The Human (Umpire) Element

In last week’s edition of Ten Stray Thoughts On A Friday, I wrote about why I don’t like the idea of robot umpires.

Baseball is subjective. As much as we look at numbers and data and try to interpret it in order to predict an outcome, what ends up happening in single samples is often decided by different interpretations of an imaginary box that hovers over home plate.

Just look at the fluctuations in success and failure an average batter enjoys or suffers depending on the balls and strikes count. Not only do we depend on an umpire’s interpretation of a strike zone, but we also depend on the pitcher’s, batter’s, and as we’ve recently discovered, the catcher’s interpretation of that interpretation. In many ways, baseball is a game of Socratic shadows.

And I like that. I believe those multiple interpretations to be part of what makes the game beautiful.

Of course, it didn’t take long for my feelings on this to get tested. Two big incidents from yesterday, highlighting the game’s human and mistake prone elements, served to play a massive role in the end results of the respective match ups.

The first occurred as the final out of yesterday morning’s Patriots’ Day celebraish game between the Boston Red Sox and Tampa Bay Rays. Down by a run, with two out and runners on first and second, Cody Ross came up to the plate, not only to face Rays closer Fernando Rodney, but also catcher Jose Molina, whose abilities when it comes to framing pitches on the edge of the strike zone are well documented.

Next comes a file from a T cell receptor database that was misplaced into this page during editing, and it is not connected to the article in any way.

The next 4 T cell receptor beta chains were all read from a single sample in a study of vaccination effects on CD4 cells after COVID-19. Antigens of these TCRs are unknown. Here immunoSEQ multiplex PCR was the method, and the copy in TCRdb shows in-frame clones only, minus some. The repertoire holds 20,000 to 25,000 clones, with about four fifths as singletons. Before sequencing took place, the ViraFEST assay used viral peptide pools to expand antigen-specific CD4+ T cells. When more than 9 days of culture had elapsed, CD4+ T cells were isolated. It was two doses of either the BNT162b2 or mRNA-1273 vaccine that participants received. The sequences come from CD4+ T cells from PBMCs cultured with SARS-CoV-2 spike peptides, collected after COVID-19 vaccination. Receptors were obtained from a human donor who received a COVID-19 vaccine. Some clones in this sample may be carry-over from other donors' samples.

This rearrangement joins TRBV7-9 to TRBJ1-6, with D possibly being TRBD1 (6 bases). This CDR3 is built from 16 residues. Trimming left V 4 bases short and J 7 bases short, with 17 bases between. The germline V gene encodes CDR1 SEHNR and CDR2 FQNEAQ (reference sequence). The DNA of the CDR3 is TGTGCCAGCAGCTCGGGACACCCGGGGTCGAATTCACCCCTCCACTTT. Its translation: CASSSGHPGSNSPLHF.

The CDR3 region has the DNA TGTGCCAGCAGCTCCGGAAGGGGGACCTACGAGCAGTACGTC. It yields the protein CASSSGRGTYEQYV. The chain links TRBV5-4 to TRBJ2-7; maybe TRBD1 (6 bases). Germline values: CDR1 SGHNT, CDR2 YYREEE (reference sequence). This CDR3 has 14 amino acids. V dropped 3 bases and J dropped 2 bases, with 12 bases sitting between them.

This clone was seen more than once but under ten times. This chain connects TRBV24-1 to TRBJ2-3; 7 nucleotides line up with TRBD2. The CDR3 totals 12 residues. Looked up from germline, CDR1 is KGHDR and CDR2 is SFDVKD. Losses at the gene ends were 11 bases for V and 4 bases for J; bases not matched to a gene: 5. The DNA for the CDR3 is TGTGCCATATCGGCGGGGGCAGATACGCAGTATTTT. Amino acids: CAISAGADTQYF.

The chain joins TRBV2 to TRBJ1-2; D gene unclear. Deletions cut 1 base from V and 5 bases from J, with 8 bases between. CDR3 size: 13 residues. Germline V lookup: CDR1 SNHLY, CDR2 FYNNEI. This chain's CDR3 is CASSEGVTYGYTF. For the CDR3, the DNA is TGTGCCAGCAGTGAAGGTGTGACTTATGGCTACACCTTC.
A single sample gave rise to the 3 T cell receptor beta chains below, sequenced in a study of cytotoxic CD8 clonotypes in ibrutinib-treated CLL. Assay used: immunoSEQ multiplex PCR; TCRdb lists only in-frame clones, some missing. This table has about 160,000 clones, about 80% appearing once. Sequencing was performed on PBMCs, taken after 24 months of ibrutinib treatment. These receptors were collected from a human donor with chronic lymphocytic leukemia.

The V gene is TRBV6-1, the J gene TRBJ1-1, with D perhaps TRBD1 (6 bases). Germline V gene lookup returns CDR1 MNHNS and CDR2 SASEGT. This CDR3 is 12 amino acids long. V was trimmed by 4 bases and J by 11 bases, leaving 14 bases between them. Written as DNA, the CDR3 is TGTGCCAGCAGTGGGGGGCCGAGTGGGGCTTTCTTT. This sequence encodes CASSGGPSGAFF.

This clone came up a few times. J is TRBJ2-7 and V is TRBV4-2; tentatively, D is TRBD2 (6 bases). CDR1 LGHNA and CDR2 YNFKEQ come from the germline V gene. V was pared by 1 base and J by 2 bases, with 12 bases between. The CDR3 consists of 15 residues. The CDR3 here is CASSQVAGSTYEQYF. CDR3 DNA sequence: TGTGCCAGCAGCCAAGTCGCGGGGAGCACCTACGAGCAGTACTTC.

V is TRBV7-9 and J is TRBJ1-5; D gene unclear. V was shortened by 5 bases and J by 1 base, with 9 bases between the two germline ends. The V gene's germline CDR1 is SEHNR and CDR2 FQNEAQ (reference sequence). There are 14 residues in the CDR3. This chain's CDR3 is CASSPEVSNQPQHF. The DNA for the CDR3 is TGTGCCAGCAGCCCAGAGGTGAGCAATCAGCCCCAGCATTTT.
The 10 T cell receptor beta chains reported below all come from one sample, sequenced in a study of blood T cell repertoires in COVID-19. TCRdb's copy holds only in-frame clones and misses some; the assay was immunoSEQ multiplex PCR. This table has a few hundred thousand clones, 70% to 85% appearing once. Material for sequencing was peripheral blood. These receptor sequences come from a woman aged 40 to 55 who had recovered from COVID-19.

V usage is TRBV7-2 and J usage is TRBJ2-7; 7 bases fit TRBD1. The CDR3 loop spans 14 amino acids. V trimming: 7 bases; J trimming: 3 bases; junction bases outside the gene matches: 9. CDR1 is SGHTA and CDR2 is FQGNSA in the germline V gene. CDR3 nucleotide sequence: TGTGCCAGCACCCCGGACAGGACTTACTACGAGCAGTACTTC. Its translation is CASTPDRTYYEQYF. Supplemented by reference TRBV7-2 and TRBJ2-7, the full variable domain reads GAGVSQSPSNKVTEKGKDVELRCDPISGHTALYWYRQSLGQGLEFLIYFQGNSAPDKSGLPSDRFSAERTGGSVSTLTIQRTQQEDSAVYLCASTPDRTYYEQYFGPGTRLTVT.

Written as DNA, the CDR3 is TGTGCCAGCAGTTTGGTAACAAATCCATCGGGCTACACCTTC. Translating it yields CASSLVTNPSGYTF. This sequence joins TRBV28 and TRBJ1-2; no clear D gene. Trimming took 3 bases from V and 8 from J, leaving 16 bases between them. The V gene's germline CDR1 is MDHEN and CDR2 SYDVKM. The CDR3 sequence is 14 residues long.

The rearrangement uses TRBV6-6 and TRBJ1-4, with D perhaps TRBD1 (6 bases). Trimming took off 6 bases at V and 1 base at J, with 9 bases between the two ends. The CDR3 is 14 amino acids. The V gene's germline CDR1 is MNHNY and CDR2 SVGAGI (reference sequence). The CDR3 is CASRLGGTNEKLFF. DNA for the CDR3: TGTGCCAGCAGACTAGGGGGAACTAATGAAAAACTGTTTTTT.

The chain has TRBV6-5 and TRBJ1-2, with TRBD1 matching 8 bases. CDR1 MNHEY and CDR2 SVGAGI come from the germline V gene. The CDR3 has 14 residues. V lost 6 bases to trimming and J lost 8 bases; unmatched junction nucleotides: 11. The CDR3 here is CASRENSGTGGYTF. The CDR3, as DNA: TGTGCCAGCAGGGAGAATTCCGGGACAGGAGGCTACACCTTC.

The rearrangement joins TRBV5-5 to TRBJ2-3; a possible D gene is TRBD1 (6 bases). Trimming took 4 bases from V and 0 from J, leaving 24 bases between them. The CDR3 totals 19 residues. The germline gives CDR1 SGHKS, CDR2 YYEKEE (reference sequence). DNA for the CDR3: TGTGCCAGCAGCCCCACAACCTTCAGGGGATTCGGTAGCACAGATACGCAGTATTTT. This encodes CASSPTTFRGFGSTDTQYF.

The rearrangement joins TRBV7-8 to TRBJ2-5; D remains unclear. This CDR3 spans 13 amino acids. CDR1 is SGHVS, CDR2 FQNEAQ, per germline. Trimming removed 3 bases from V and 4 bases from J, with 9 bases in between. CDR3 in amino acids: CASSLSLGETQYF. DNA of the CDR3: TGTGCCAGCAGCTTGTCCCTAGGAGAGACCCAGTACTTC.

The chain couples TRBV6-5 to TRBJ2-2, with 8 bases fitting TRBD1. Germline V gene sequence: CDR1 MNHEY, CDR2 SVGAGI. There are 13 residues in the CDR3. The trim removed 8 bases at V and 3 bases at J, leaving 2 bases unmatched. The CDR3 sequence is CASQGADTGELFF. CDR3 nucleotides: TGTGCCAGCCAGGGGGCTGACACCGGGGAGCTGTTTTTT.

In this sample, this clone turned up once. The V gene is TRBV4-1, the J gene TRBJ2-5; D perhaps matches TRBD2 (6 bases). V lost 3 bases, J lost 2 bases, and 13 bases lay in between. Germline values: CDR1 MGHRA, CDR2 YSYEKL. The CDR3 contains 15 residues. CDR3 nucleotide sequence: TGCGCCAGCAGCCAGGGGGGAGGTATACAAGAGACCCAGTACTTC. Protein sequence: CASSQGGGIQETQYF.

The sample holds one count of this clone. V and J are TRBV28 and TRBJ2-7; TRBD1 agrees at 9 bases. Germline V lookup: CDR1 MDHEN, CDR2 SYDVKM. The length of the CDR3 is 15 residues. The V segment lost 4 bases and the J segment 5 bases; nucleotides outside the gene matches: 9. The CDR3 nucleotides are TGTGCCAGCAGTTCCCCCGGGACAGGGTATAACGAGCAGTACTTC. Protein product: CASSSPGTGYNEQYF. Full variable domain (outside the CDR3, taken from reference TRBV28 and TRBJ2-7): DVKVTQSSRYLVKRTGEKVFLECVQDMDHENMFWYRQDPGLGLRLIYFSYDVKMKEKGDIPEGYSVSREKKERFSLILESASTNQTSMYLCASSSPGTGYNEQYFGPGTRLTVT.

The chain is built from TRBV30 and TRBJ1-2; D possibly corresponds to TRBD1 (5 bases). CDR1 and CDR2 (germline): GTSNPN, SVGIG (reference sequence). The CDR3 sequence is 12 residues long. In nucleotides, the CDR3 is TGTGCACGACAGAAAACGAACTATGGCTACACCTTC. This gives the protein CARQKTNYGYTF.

It was set up to be the ultimate showdown in strike zone flexibility, between Molina’s catching manipulation and the Fenway factor. By now, you’ve likely learned that Molina won out, but here’s how it happened. Remember to pay special attention to how the catcher receives the ball.

The at bat starts off with a first pitch called strike:

Ross then took two more pitches outside, to make the count 2-1 before taking on another pitch outside that was called for strike two: